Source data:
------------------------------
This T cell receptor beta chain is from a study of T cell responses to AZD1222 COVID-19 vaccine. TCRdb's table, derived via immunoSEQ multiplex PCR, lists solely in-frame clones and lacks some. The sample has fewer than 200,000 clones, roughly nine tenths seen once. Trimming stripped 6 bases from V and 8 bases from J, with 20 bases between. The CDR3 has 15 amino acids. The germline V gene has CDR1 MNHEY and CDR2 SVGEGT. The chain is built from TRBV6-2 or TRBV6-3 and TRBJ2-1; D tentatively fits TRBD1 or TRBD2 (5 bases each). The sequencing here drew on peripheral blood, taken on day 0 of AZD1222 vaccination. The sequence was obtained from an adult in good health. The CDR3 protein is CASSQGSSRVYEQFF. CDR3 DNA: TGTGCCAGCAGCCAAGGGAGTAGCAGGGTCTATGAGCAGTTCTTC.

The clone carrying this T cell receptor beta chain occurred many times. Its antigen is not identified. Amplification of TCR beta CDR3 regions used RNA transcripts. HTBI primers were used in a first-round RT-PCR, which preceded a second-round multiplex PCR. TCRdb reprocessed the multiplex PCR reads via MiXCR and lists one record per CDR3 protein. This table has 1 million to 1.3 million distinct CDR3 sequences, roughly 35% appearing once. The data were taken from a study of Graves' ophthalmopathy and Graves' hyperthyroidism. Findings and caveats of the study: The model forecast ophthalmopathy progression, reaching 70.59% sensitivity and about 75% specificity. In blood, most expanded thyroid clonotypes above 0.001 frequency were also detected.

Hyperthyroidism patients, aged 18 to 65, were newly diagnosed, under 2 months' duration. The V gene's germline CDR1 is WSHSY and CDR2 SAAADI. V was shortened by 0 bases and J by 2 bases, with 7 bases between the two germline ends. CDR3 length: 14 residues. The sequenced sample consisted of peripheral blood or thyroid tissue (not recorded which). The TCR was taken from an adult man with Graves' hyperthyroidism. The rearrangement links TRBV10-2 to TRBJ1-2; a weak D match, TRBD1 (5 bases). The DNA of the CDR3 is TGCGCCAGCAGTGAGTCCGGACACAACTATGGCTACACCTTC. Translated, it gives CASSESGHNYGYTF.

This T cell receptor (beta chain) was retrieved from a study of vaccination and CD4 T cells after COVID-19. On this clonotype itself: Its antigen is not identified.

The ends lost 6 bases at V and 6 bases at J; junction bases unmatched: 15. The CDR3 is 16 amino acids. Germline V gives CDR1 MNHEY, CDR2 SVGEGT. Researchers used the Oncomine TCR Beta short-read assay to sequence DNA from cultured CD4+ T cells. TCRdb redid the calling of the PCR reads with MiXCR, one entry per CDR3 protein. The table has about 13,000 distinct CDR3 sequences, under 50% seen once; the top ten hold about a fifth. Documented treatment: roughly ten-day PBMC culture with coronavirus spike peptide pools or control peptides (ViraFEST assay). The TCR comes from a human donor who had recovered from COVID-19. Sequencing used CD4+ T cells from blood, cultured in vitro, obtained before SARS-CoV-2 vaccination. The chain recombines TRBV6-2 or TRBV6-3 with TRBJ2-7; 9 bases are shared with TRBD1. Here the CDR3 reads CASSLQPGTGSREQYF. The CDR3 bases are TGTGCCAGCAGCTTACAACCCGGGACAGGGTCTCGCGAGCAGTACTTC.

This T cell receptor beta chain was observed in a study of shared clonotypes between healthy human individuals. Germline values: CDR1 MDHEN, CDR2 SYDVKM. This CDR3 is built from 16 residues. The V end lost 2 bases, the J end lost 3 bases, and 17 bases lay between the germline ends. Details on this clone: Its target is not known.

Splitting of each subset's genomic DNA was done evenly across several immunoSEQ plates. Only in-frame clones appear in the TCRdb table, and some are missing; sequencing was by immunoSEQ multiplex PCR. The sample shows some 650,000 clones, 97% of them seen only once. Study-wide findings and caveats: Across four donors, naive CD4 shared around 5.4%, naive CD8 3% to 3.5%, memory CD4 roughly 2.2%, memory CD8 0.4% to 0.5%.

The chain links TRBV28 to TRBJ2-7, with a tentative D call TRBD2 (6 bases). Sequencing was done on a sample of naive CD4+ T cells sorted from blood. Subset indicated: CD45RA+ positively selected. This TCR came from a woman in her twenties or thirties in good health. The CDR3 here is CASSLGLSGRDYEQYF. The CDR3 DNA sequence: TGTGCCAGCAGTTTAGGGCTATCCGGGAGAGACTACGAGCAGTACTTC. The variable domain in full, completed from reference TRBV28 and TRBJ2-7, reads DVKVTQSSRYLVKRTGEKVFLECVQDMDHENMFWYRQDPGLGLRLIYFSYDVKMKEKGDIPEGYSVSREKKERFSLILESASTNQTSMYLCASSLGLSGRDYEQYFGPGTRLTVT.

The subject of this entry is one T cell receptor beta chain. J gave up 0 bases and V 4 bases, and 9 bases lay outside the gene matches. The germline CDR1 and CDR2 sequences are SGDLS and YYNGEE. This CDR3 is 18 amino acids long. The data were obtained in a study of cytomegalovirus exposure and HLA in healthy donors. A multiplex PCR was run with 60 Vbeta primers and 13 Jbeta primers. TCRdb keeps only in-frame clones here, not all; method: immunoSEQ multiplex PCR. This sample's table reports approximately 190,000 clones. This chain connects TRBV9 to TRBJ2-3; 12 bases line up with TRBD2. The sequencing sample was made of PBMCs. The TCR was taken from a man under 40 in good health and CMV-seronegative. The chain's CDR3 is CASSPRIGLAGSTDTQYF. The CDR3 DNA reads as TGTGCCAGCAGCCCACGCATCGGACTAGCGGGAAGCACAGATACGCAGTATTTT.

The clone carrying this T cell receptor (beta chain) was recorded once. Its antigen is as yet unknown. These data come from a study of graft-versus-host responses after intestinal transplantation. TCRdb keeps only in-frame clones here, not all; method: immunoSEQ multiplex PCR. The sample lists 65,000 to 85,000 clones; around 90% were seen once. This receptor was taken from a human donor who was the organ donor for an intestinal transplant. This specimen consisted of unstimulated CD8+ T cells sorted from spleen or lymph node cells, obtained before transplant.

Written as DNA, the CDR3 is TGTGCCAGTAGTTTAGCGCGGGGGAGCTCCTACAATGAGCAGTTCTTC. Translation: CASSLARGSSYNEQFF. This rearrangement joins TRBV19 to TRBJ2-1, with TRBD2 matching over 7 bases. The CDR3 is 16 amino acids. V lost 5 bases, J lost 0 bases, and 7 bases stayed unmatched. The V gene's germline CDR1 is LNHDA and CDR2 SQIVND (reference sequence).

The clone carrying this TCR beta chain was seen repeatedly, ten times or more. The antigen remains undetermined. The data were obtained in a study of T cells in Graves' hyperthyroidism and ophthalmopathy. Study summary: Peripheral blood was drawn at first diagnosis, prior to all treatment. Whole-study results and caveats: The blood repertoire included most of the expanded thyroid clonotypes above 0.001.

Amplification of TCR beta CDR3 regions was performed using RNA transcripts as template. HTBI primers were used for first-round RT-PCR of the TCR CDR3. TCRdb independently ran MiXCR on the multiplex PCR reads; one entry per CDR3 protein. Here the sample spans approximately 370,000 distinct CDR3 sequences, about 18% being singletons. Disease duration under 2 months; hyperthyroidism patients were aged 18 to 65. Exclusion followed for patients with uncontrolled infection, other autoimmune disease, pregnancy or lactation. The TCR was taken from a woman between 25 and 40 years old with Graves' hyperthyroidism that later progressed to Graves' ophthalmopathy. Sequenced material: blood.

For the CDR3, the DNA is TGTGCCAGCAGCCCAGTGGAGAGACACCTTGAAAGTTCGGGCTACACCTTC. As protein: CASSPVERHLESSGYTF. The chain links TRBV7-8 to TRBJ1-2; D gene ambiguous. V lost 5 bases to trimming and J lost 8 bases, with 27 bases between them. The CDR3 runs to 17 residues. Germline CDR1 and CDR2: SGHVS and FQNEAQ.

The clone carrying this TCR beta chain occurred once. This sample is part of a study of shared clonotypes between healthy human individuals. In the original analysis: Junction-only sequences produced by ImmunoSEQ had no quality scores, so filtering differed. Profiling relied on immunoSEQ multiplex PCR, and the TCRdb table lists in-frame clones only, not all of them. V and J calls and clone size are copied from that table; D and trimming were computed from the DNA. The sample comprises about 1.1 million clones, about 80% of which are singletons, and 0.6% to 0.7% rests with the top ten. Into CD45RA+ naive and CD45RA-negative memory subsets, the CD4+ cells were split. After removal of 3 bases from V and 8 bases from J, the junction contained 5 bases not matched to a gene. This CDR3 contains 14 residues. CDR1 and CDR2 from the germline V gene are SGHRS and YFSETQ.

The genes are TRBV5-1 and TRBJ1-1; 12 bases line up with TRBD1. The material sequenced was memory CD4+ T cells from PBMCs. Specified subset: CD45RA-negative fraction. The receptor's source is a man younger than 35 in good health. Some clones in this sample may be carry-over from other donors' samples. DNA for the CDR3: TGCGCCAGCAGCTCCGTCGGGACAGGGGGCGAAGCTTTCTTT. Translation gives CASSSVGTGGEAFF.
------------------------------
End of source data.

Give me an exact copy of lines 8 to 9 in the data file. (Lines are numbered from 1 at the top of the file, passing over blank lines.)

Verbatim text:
The chain links TRBV28 to TRBJ2-7, with a tentative D call TRBD2 (6 bases). Sequencing was done on a sample of naive CD4+ T cells sorted from blood. Subset indicated: CD45RA+ positively selected. This TCR came from a woman in her twenties or thirties in good health. The CDR3 here is CASSLGLSGRDYEQYF. The CDR3 DNA sequence: TGTGCCAGCAGTTTAGGGCTATCCGGGAGAGACTACGAGCAGTACTTC. The variable domain in full, completed from reference TRBV28 and TRBJ2-7, reads DVKVTQSSRYLVKRTGEKVFLECVQDMDHENMFWYRQDPGLGLRLIYFSYDVKMKEKGDIPEGYSVSREKKERFSLILESASTNQTSMYLCASSLGLSGRDYEQYFGPGTRLTVT.

The subject of this entry is one T cell receptor beta chain. J gave up 0 bases and V 4 bases, and 9 bases lay outside the gene matches. The germline CDR1 and CDR2 sequences are SGDLS and YYNGEE. This CDR3 is 18 amino acids long. The data were obtained in a study of cytomegalovirus exposure and HLA in healthy donors. A multiplex PCR was run with 60 Vbeta primers and 13 Jbeta primers. TCRdb keeps only in-frame clones here, not all; method: immunoSEQ multiplex PCR. This sample's table reports approximately 190,000 clones. This chain connects TRBV9 to TRBJ2-3; 12 bases line up with TRBD2. The sequencing sample was made of PBMCs. The TCR was taken from a man under 40 in good health and CMV-seronegative. The chain's CDR3 is CASSPRIGLAGSTDTQYF. The CDR3 DNA reads as TGTGCCAGCAGCCCACGCATCGGACTAGCGGGAAGCACAGATACGCAGTATTTT.